FIG. 3 is a flow chart showing the washing operation of the washing device of FIG. 2;
FIG. 4 includes three graphs showing the relationship between the luminance changes and time.
FIG. 5 is a schematic front view diagram of the printing machine according to another embodiment; and
FIG. 6 is a circuit diagram of the printing machine showing a part of an electric circuit provided in the printing machine of FIG. 5.
A preferred embodiment of a washing device for a printing machine according to the present invention will now be described in detail referring to FIGS. 1 to 4.
In the offset printing machine illustrated in FIG. 2, ink is transferred from an ink tank 1 to the plate cylinder 3, via a set of ink rollers 2, and is mixed with water on the plate cylinder 3. The ink is fed to the ink rollers 2 through a base roller 6 and a transfer roller 8. Excess ink is fed toward the plate cylinder 3 side through the rotating ink rollers 2 and is deposited on a deposit roller 9.
A spray nozzle 11, for spraying washing fluid, is disposed adjacent to a pair of ink rollers 10, which are located at the upper side of the ink rollers 2. The washing fluid is sprayed from the spray nozzle 11 onto the ink rollers 10, at predetermined time intervals. The washing fluid is transferred to the deposit roller 9, via the ink rollers 2. The ink layers formed on the deposit roller 9 is softened by the washing fluid. Usually light oil is used for the washing fluid. At the same time, a blade 13 is driven by an air cylinder 12, which is disposed in the vicinity of the deposit roller 9. As the blade 13 is pressed against the surface of the deposit roller 9, it scrapes off and removes the ink layers that have deposited on the outer surface of the deposit roller 9.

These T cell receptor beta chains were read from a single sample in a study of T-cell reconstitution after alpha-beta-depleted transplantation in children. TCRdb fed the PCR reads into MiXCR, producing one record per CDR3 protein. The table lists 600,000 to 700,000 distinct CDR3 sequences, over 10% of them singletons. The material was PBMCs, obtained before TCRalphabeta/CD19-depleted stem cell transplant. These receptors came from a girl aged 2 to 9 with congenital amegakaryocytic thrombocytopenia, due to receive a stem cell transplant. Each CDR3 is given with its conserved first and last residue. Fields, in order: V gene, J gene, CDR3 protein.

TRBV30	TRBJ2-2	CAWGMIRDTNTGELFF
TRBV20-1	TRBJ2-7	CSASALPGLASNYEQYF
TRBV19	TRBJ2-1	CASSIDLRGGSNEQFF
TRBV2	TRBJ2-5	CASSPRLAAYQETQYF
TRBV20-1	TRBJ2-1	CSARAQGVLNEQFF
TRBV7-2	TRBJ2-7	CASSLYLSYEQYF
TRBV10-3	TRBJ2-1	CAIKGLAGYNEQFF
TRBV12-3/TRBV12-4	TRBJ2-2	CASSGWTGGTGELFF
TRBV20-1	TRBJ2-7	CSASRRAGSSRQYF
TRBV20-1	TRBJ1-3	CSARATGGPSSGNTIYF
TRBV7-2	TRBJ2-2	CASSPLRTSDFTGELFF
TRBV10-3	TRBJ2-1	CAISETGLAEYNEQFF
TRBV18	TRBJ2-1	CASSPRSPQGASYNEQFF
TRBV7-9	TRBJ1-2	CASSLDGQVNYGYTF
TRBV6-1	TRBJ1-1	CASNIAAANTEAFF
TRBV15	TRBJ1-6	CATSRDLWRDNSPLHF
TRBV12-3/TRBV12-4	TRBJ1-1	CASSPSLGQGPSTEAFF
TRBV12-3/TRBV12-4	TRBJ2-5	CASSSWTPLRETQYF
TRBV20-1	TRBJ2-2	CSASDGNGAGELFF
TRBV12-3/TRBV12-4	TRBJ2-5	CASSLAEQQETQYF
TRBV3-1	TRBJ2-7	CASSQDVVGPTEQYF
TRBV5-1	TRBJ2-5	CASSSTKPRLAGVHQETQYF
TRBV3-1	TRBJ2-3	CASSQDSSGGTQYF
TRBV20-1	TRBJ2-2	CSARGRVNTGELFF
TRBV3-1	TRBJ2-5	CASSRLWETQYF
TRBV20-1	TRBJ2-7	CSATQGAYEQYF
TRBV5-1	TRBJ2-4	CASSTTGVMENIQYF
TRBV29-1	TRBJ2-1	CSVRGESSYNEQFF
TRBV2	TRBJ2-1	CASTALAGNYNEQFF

An opto-electrical luminance sensor 14 is placed near the surface of the deposit roller 9, to monitor the amount of the ink remaining on the surface of the deposit roller 9.
An electrical layout and a pipe arrangement of the printing machine are described below with reference to FIG. 1.
The luminance sensor 14 comprises a lighting device 15 and a photo detector 16. White light from the lighting device 15 is projected onto the surface of the roller 9. The reflected light from the surface of the roller 9 is then detected by the photo detector 16. Luminance signals corresponding to three colors, red, green and blue are generated as analog data.
The output terminals of the luminance sensor 14 are connected to a control unit 34. The control unit 34 comprises CPU (Central Processing Unit) 20 and peripheral devices to control the printing machine. In the control unit 34, the output terminals of the luminance sensor 14 are connected to a multiplexer 17, which selects one of the signals at the predetermined interval from the sensor 14 and transmits it to output.